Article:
Suite 550

Washington, D.C. 20004

(202) 208-7500

CERTIFICATE OF LENGTH



I HEREBY CERTIFY that the foregoing brief for appellant, Anthony L. xxxxx, does not exceed the number of words permitted by Rule 28(d) of the General Rules of this Court.



_________________________________

Sandra G. Roland





CERTIFICATE OF SERVICE



I HEREBY CERTIFY that two copies of the foregoing Brief and Addendum for Appellant have been delivered by hand to the United States Attorney's Office, John R. Fisher, Esq., Appellate Division, Room 4229, 555 Fourth Street, N.W., Washington, D.C. 20001, this 25th day of July, 1994.





____________________________________

Sandra G. Roland





UNITED STATES COURT OF APPEALS

FOR THE DISTRICT OF COLUMBIA CIRCUIT

_________________________________________________________________



No. 93-3143

_________________________________________________________________





APPENDIX FOR DEFENDANT-APPELLANT

ANTHONY L. xxxxx



_________________________________________________________________

UNITED STATES OF AMERICA, Plaintiff-Appellee,



v.



ANTHONY L. xxxxx, Defendant-Appellant.



_________________________________________________________________



APPEAL FROM THE UNITED STATES DISTRICT COURT

FOR THE DISTRICT OF COLUMBIA





_________________________________________________________________





A.J. Kramer

Federal Public Defender



Sandra G. Roland

Assistant Federal Public Defender

Counsel for Defendant-Appellant

625 Indiana Avenue, N.W. Suite 550

Washington, D.C. 20004

(202) 208-7500











District Court

Cr. No. 93-89



APPENDIX



TABLE OF CONTENTS





INDICTMENT 1



DOCKETING STATEMENT 4



JUDGMENT IN A CRIMINAL CASE 11



EXCERPTS OF TRANSCRIPT OF PROCEEDINGS HELD ON APRIL 28, 1993

15



EXCERPTS OF TRANSCRIPT OF PROCEEDINGS HELD ON APRIL 30, 1993

29

1. The numbers preceded by "Tr." refer to the consecutively paginated transcripts of the trial proceedings beginning with page one on April 26, 1993, and ending with page 526 on April 30, 1993. The numbers preceded by "A." are pages of the transcript that are reproduced in the Appendix to this brief.

2. A partial fingerprint was lifted from the gun but was insufficient for comparison (Tr. at 120-121).

3. The money was not introduced at trial because the police department prematurely turned the money over to the Drug Enforcement Agency, which moved for forfeiture of the money (Tr. at 16, 72). Mr. xxxxx's mother testified that she had never received a notice addressed to her or to her son that the government intended to forfeit the money (Tr. 321).

4. Ms. Hooks had never met Mr. xxxxx or any member of his family before the trial in this case (Tr. at 376). She was subpoenaed after an investigator who canvassed the neighborhood two days after Mr. xxxxx's arrest interviewed her and learned that she had seen the events of February 2, 1993 (Id.).



Ms. Hooks testified on cross-examination that she believed that the investigator wrote notes while he interviewed her (Tr. at 385). The investigator, Gregory Curry, testified that he interviewed Ms. Hooks on February 4, 1993, in the doorway of her home (Tr. at 426). He asked her whether she recalled an incident in the alley two days previous, asked her what she had seen, and wrote down her name and her address (Tr. at 428). He did not take notes during or subsequent to the interview (Id.).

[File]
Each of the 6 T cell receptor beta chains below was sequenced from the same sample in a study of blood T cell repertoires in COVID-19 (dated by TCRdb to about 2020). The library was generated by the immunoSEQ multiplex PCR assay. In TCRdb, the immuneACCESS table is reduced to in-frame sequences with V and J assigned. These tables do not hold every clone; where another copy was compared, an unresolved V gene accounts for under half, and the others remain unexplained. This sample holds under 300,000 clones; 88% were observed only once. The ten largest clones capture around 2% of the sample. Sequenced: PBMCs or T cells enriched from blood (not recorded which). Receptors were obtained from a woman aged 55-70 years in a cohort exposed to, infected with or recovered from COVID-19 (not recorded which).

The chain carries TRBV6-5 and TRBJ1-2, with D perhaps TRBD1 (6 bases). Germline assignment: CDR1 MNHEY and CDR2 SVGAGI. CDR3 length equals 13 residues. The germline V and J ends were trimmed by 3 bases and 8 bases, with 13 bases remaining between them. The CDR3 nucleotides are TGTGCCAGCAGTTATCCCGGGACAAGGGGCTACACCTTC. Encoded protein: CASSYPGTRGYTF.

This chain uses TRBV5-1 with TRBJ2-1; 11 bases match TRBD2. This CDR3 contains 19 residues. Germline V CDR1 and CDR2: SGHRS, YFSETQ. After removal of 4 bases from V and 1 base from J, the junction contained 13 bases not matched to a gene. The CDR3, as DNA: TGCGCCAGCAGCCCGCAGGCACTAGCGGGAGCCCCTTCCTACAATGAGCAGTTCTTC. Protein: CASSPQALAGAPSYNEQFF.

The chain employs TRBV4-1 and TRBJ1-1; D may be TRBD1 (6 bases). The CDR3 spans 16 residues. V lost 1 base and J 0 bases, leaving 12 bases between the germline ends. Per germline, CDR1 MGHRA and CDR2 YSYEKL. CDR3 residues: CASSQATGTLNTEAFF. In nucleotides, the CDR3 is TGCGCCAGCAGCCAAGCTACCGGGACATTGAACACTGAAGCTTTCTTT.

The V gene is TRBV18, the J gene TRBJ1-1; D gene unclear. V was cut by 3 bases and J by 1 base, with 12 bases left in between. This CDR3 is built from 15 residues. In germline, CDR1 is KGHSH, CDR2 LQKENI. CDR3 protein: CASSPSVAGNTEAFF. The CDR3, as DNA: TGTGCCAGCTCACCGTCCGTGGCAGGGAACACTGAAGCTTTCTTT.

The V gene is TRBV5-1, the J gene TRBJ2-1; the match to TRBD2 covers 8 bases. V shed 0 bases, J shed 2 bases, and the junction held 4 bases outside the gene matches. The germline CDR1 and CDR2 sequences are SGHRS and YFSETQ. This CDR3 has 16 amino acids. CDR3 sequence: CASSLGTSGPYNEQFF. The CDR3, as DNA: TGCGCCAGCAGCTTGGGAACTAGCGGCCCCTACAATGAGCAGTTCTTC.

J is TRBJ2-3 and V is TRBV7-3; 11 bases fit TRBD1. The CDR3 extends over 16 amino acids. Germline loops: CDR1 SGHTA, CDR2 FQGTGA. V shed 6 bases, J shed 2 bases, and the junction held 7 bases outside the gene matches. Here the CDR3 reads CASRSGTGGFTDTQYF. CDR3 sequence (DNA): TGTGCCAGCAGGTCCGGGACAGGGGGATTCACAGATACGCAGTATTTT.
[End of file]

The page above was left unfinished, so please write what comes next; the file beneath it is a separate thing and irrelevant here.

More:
5. Rolanda xxxxx identified only the invoices that she herself had prepared. Invoices prepared by other family members were not introduced or reflected in the dollar amount of $22,343.00 (Tr. at 295). Mrs. xxxxx identified the business's wholesale and retail price lists for the clothing (Tr. at 309) (Defense Exhibits 5 and 6).

6. Rolanda xxxxx testified that she opened an account with a pager service, Pagenet, and purchased four pagers for family members involved in her mother's company (Tr. at 281-282). Miss xxxxx identified bills from Pagenet reflecting her purchases, and identified the pager seized from Mr. xxxxx as one of the pagers she purchased (Tr. at 282).

7. Rule 704(b) reads,



No expert witness testifying with respect to the mental state or condition of a defendant in a criminal case may state an opinion or inference as to whether the defendant did or did not have the mental state or condition constituting an element of the crime charged or of a defense thereto. Such ultimate issues are for the trier of fact alone.

8. Stroud's testimony in Mitchell violated Rule 704(b) but was not prejudicial. Mitchell, 996 F.2d at 423.

9. Prior to Stroud's testimony, the trial court said, "I have already given you an expert witness instruction in connection with the immediate past chemist, and you can use that instruction towards Officer Stroud's testimony also." (Tr. at 245). The court repeated the instruction during the final charge (Tr. at 477-478).

10. Rule 31(d) of the Federal Rules of Criminal Procedure provides that



[w]hen a verdict is returned and before it is recorded the jury shall be polled at the request of any party or upon the court's own motion. If upon the poll there is not unanimous concurrence, the jury may be directed to retire for further deliberations or may be discharged.

11. Criminal Jury Instructions, District of Columbia (4th ed. 1993).